Bacteriomic Profiling Of Branchial Lesions Induced By Neoparamoeba Perurans Challenge Reveals Commensal Dysbiosis And An Association With Tenacibaculum Dicentrarchi In AGD-Affected Atlantic Salmon (Salmo Salar L.)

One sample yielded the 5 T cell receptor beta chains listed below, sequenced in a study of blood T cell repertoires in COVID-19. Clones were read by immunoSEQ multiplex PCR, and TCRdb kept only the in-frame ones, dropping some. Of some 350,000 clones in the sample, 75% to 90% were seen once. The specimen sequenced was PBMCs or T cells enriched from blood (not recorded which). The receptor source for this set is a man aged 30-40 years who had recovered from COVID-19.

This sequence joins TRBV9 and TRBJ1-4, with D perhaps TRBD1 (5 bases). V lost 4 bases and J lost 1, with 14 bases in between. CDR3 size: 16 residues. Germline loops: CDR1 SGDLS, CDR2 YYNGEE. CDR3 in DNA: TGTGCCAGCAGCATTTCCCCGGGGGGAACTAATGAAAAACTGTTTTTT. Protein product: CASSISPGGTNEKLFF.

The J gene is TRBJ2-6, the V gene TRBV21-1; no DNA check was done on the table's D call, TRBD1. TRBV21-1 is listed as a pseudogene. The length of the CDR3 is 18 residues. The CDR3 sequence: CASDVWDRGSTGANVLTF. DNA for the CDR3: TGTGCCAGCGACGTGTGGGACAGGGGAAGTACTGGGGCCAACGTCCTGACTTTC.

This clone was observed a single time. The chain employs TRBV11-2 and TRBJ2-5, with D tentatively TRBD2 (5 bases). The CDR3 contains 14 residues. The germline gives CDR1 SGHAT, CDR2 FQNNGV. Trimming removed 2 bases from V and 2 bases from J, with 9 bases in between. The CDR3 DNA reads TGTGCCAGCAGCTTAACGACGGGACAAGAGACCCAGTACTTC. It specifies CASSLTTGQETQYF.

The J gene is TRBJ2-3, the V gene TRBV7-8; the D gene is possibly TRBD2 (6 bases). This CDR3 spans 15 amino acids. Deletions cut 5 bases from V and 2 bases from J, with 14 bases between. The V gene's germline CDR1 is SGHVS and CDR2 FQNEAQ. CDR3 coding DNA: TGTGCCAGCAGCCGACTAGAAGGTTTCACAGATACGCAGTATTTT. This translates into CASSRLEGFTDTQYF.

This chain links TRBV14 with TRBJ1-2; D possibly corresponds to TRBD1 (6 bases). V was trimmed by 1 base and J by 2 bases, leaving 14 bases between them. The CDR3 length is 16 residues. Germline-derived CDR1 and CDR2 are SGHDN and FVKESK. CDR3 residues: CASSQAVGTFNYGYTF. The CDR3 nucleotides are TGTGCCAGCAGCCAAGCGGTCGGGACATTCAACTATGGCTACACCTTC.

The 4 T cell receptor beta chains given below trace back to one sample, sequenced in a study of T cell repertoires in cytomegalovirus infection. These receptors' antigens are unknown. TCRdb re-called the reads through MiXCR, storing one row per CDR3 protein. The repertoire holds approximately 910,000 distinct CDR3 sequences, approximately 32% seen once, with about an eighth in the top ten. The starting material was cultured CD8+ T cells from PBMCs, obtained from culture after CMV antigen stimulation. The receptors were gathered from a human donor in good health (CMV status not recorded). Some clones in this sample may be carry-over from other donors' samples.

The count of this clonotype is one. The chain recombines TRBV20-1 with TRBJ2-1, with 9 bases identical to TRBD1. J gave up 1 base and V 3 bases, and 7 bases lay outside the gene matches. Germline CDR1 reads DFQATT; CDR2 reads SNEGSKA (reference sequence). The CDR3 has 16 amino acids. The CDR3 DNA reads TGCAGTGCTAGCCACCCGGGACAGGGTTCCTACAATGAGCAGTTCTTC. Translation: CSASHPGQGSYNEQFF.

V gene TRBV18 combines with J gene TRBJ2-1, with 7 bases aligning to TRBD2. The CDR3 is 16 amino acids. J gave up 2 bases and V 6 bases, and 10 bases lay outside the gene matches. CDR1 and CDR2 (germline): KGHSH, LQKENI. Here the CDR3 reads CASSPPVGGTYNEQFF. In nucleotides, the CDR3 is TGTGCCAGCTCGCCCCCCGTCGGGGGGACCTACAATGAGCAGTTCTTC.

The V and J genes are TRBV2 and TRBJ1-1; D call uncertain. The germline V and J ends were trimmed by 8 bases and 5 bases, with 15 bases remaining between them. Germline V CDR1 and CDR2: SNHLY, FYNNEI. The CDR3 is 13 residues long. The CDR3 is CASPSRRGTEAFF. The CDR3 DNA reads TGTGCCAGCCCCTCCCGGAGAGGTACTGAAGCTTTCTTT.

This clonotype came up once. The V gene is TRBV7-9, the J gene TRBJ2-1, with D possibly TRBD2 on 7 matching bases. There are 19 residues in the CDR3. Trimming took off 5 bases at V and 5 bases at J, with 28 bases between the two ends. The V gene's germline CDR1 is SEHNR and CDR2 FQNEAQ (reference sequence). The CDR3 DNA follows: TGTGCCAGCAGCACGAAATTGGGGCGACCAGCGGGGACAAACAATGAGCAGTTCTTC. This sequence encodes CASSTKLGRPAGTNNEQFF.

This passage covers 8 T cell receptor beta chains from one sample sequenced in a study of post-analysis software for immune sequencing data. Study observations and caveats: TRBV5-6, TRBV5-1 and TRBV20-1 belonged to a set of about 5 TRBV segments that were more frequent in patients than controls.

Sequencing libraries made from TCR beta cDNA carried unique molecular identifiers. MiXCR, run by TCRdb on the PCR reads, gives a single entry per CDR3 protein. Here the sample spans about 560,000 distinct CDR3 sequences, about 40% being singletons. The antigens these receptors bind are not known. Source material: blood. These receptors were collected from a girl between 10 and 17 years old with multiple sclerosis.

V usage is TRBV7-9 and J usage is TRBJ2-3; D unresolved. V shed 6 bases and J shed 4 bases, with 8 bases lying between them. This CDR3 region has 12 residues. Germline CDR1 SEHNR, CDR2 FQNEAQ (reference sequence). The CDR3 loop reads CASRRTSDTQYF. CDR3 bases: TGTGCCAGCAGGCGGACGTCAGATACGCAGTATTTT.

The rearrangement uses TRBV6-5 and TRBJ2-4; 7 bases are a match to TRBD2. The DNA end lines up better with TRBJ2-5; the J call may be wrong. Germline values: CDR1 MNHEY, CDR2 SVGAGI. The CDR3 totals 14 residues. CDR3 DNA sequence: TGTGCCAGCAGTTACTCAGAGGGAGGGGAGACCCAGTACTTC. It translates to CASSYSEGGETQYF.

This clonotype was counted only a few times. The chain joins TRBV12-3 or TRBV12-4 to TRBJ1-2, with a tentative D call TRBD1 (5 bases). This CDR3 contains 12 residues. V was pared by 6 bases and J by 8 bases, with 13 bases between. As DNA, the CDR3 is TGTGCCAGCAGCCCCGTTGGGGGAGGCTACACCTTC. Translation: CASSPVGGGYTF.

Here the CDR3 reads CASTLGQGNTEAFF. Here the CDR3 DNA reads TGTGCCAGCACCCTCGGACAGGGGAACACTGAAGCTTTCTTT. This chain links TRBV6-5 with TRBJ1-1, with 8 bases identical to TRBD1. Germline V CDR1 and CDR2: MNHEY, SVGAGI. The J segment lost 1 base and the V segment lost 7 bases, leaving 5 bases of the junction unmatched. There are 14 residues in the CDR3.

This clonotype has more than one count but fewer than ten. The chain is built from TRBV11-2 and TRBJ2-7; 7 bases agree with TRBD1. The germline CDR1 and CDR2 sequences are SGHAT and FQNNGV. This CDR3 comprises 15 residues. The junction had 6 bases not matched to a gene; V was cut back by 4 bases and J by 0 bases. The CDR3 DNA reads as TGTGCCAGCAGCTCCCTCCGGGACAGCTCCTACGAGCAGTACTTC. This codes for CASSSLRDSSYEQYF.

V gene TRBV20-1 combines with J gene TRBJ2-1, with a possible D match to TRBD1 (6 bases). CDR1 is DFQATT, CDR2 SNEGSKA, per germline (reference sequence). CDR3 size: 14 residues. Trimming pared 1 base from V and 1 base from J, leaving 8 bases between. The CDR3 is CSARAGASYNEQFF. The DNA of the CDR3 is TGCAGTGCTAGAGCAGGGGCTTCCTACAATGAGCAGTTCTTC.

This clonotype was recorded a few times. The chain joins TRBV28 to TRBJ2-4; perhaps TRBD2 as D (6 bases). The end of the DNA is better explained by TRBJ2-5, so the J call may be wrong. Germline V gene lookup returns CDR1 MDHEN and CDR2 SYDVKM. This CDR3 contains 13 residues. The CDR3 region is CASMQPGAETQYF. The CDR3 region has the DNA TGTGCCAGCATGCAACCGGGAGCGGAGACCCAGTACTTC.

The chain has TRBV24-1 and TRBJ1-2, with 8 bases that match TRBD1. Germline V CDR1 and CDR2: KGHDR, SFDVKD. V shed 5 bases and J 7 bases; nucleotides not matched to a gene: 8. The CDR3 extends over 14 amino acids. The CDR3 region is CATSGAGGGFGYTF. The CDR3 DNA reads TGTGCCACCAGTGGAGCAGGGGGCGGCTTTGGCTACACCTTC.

Amoebic gill disease is a parasitic condition that commonly affects marine farmed Atlantic salmon. The causative agent, Neoparamoeba perurans, induces a marked proliferation of the gill mucosa and focal superficial necrosis upon branchial lesions. The effect that amoebic branchialitis has upon gill associated commensal bacteria is unknown. A 16S rRNA sequencing approach was employed to profile changes in bacterial community composition, within amoebic gill disease (AGD)-affected and non-affected gill tissue. The bacterial diversity of biopsies with and without diseased tissue was significantly lower in the AGD-affected fish compared to uninfected fish. Furthermore, within the AGD-affected tissue, lesions appeared to contain a significantly higher abundance of the Flavobacterium, Tenacibaculum dicentrarchi compared to adjunct unaffected tissues. Quantitative PCR specific to both N. perurans and T. dicentrarchi was used to further examine the co-abundance of these known fish pathogens. A moderate positive correlation between these pathogens was observed. Taken together, the present study sheds new light on the complex interaction between the host, parasite and bacterial communities during AGD progression. The role that T. dicentrarchi may play in this complex relationship requires further investigation.